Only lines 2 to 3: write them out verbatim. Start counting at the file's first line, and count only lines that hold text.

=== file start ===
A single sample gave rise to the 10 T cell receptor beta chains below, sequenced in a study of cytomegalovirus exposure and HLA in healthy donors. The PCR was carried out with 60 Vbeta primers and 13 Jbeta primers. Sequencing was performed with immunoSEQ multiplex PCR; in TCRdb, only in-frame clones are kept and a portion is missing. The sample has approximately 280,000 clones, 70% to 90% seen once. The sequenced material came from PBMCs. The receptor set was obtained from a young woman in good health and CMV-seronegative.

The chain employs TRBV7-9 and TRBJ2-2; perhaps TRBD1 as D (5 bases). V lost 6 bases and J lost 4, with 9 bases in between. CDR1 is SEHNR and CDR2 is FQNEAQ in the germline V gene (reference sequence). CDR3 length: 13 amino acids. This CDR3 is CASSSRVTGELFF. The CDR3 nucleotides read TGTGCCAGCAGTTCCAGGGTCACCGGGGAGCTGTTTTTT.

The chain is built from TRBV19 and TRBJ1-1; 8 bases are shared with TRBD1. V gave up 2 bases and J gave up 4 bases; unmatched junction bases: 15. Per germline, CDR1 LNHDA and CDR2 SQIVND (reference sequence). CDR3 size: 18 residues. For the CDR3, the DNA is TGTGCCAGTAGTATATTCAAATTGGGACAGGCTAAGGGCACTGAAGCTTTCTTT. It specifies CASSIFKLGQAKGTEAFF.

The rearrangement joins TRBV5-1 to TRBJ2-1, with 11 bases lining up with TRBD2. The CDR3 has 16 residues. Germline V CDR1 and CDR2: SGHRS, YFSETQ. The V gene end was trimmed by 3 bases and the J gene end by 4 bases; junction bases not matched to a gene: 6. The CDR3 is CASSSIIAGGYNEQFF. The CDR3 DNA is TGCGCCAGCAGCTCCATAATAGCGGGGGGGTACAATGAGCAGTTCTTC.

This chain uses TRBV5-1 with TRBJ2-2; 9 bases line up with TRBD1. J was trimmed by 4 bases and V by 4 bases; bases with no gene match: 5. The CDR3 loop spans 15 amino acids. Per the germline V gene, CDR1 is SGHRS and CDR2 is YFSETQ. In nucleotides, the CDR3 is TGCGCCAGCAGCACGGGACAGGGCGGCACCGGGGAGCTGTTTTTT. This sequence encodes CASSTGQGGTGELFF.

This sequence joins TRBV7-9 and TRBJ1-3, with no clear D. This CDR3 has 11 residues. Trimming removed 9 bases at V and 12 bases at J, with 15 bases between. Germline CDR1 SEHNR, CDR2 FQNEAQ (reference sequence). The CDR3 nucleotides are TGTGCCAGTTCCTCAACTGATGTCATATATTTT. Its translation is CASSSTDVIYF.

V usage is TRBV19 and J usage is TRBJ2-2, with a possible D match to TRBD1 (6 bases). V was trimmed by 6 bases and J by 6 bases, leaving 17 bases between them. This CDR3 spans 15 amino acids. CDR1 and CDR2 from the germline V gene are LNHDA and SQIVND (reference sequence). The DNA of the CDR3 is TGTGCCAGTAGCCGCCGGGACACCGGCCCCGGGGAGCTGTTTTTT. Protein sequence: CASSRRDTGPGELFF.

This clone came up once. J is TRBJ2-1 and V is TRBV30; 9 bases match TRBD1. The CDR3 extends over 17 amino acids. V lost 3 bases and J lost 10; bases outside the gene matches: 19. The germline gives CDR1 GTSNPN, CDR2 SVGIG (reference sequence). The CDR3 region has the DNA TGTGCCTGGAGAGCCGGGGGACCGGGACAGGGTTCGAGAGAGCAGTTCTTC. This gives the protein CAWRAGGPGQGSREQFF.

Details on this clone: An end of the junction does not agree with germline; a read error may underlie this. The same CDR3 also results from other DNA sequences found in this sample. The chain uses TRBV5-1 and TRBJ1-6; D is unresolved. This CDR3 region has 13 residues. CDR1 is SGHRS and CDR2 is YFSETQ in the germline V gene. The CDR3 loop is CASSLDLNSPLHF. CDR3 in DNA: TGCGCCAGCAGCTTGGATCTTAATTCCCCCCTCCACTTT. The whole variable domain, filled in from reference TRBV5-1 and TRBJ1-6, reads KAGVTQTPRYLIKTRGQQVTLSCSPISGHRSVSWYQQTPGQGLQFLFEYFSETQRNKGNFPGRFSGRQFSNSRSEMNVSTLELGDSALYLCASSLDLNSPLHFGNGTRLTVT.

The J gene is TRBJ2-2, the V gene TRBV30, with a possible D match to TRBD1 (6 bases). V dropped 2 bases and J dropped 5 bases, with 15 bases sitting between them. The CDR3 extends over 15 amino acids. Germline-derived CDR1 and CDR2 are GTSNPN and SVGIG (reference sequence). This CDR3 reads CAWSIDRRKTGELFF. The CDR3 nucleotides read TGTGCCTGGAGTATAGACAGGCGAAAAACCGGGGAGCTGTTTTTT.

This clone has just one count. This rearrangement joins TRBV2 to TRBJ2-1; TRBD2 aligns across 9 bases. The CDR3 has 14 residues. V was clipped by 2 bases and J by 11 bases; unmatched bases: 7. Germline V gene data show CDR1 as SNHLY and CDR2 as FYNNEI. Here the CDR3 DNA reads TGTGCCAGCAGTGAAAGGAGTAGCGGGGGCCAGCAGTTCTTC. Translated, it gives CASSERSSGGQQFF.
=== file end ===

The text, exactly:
The chain employs TRBV7-9 and TRBJ2-2; perhaps TRBD1 as D (5 bases). V lost 6 bases and J lost 4, with 9 bases in between. CDR1 is SEHNR and CDR2 is FQNEAQ in the germline V gene (reference sequence). CDR3 length: 13 amino acids. This CDR3 is CASSSRVTGELFF. The CDR3 nucleotides read TGTGCCAGCAGTTCCAGGGTCACCGGGGAGCTGTTTTTT.

The chain is built from TRBV19 and TRBJ1-1; 8 bases are shared with TRBD1. V gave up 2 bases and J gave up 4 bases; unmatched junction bases: 15. Per germline, CDR1 LNHDA and CDR2 SQIVND (reference sequence). CDR3 size: 18 residues. For the CDR3, the DNA is TGTGCCAGTAGTATATTCAAATTGGGACAGGCTAAGGGCACTGAAGCTTTCTTT. It specifies CASSIFKLGQAKGTEAFF.